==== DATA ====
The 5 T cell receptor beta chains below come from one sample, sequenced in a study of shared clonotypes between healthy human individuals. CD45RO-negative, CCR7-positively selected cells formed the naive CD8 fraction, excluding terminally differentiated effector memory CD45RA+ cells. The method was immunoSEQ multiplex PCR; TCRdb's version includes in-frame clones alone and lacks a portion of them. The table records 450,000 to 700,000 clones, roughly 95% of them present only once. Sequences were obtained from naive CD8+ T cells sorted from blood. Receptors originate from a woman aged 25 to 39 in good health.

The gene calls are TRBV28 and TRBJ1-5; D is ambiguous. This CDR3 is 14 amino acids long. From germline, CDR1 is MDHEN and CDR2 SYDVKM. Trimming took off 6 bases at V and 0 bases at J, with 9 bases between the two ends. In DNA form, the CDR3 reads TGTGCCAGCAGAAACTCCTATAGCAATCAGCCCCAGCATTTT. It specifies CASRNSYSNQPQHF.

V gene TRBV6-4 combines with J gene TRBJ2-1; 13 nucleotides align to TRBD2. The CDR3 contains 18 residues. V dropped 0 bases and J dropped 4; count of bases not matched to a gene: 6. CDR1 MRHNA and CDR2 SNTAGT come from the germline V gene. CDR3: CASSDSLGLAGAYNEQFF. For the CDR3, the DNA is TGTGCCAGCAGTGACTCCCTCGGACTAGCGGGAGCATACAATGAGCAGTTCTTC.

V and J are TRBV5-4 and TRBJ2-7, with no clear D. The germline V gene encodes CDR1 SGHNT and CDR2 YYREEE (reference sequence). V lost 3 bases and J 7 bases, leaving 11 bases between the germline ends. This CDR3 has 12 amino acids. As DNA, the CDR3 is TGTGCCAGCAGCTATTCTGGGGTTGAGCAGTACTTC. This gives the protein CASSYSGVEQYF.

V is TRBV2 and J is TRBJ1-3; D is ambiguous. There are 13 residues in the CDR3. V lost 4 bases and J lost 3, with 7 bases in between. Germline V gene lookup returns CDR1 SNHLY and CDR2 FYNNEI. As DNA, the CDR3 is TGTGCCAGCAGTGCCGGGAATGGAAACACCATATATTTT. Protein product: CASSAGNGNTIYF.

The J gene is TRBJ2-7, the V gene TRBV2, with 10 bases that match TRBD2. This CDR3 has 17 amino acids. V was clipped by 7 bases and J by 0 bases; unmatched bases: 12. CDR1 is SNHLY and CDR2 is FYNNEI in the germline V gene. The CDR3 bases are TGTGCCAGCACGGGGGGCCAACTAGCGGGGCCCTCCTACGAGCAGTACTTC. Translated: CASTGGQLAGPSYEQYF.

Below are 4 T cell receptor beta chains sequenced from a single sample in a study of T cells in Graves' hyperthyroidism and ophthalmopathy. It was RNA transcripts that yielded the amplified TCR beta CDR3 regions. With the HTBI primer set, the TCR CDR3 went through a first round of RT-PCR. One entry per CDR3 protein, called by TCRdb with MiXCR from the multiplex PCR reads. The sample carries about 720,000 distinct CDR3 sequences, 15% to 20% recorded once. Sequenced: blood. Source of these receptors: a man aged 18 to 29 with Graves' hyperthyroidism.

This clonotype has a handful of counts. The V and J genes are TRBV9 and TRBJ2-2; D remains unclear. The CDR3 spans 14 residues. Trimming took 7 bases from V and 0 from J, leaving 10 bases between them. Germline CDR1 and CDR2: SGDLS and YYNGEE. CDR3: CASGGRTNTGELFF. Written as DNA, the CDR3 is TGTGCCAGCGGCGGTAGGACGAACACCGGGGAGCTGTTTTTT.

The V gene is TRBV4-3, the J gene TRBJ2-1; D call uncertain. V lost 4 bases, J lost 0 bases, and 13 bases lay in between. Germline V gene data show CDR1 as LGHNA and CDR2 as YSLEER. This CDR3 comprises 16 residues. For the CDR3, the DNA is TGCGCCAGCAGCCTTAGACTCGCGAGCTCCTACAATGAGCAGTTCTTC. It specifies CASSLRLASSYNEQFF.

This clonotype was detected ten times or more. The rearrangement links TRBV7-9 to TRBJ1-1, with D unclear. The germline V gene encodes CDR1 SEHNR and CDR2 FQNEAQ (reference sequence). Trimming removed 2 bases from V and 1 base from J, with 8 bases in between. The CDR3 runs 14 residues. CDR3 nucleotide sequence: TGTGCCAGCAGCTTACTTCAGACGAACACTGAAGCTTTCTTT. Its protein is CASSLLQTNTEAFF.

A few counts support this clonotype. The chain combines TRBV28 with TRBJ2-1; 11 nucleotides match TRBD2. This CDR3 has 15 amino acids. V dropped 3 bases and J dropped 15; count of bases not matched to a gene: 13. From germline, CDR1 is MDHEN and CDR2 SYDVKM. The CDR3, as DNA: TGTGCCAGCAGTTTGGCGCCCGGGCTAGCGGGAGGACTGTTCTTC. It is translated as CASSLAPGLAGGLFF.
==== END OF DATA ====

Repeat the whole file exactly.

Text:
The 5 T cell receptor beta chains below come from one sample, sequenced in a study of shared clonotypes between healthy human individuals. CD45RO-negative, CCR7-positively selected cells formed the naive CD8 fraction, excluding terminally differentiated effector memory CD45RA+ cells. The method was immunoSEQ multiplex PCR; TCRdb's version includes in-frame clones alone and lacks a portion of them. The table records 450,000 to 700,000 clones, roughly 95% of them present only once. Sequences were obtained from naive CD8+ T cells sorted from blood. Receptors originate from a woman aged 25 to 39 in good health.

The gene calls are TRBV28 and TRBJ1-5; D is ambiguous. This CDR3 is 14 amino acids long. From germline, CDR1 is MDHEN and CDR2 SYDVKM. Trimming took off 6 bases at V and 0 bases at J, with 9 bases between the two ends. In DNA form, the CDR3 reads TGTGCCAGCAGAAACTCCTATAGCAATCAGCCCCAGCATTTT. It specifies CASRNSYSNQPQHF.

V gene TRBV6-4 combines with J gene TRBJ2-1; 13 nucleotides align to TRBD2. The CDR3 contains 18 residues. V dropped 0 bases and J dropped 4; count of bases not matched to a gene: 6. CDR1 MRHNA and CDR2 SNTAGT come from the germline V gene. CDR3: CASSDSLGLAGAYNEQFF. For the CDR3, the DNA is TGTGCCAGCAGTGACTCCCTCGGACTAGCGGGAGCATACAATGAGCAGTTCTTC.

V and J are TRBV5-4 and TRBJ2-7, with no clear D. The germline V gene encodes CDR1 SGHNT and CDR2 YYREEE (reference sequence). V lost 3 bases and J 7 bases, leaving 11 bases between the germline ends. This CDR3 has 12 amino acids. As DNA, the CDR3 is TGTGCCAGCAGCTATTCTGGGGTTGAGCAGTACTTC. This gives the protein CASSYSGVEQYF.

V is TRBV2 and J is TRBJ1-3; D is ambiguous. There are 13 residues in the CDR3. V lost 4 bases and J lost 3, with 7 bases in between. Germline V gene lookup returns CDR1 SNHLY and CDR2 FYNNEI. As DNA, the CDR3 is TGTGCCAGCAGTGCCGGGAATGGAAACACCATATATTTT. Protein product: CASSAGNGNTIYF.

The J gene is TRBJ2-7, the V gene TRBV2, with 10 bases that match TRBD2. This CDR3 has 17 amino acids. V was clipped by 7 bases and J by 0 bases; unmatched bases: 12. CDR1 is SNHLY and CDR2 is FYNNEI in the germline V gene. The CDR3 bases are TGTGCCAGCACGGGGGGCCAACTAGCGGGGCCCTCCTACGAGCAGTACTTC. Translated: CASTGGQLAGPSYEQYF.

Below are 4 T cell receptor beta chains sequenced from a single sample in a study of T cells in Graves' hyperthyroidism and ophthalmopathy. It was RNA transcripts that yielded the amplified TCR beta CDR3 regions. With the HTBI primer set, the TCR CDR3 went through a first round of RT-PCR. One entry per CDR3 protein, called by TCRdb with MiXCR from the multiplex PCR reads. The sample carries about 720,000 distinct CDR3 sequences, 15% to 20% recorded once. Sequenced: blood. Source of these receptors: a man aged 18 to 29 with Graves' hyperthyroidism.

This clonotype has a handful of counts. The V and J genes are TRBV9 and TRBJ2-2; D remains unclear. The CDR3 spans 14 residues. Trimming took 7 bases from V and 0 from J, leaving 10 bases between them. Germline CDR1 and CDR2: SGDLS and YYNGEE. CDR3: CASGGRTNTGELFF. Written as DNA, the CDR3 is TGTGCCAGCGGCGGTAGGACGAACACCGGGGAGCTGTTTTTT.

The V gene is TRBV4-3, the J gene TRBJ2-1; D call uncertain. V lost 4 bases, J lost 0 bases, and 13 bases lay in between. Germline V gene data show CDR1 as LGHNA and CDR2 as YSLEER. This CDR3 comprises 16 residues. For the CDR3, the DNA is TGCGCCAGCAGCCTTAGACTCGCGAGCTCCTACAATGAGCAGTTCTTC. It specifies CASSLRLASSYNEQFF.

This clonotype was detected ten times or more. The rearrangement links TRBV7-9 to TRBJ1-1, with D unclear. The germline V gene encodes CDR1 SEHNR and CDR2 FQNEAQ (reference sequence). Trimming removed 2 bases from V and 1 base from J, with 8 bases in between. The CDR3 runs 14 residues. CDR3 nucleotide sequence: TGTGCCAGCAGCTTACTTCAGACGAACACTGAAGCTTTCTTT. Its protein is CASSLLQTNTEAFF.

A few counts support this clonotype. The chain combines TRBV28 with TRBJ2-1; 11 nucleotides match TRBD2. This CDR3 has 15 amino acids. V dropped 3 bases and J dropped 15; count of bases not matched to a gene: 13. From germline, CDR1 is MDHEN and CDR2 SYDVKM. The CDR3, as DNA: TGTGCCAGCAGTTTGGCGCCCGGGCTAGCGGGAGGACTGTTCTTC. It is translated as CASSLAPGLAGGLFF.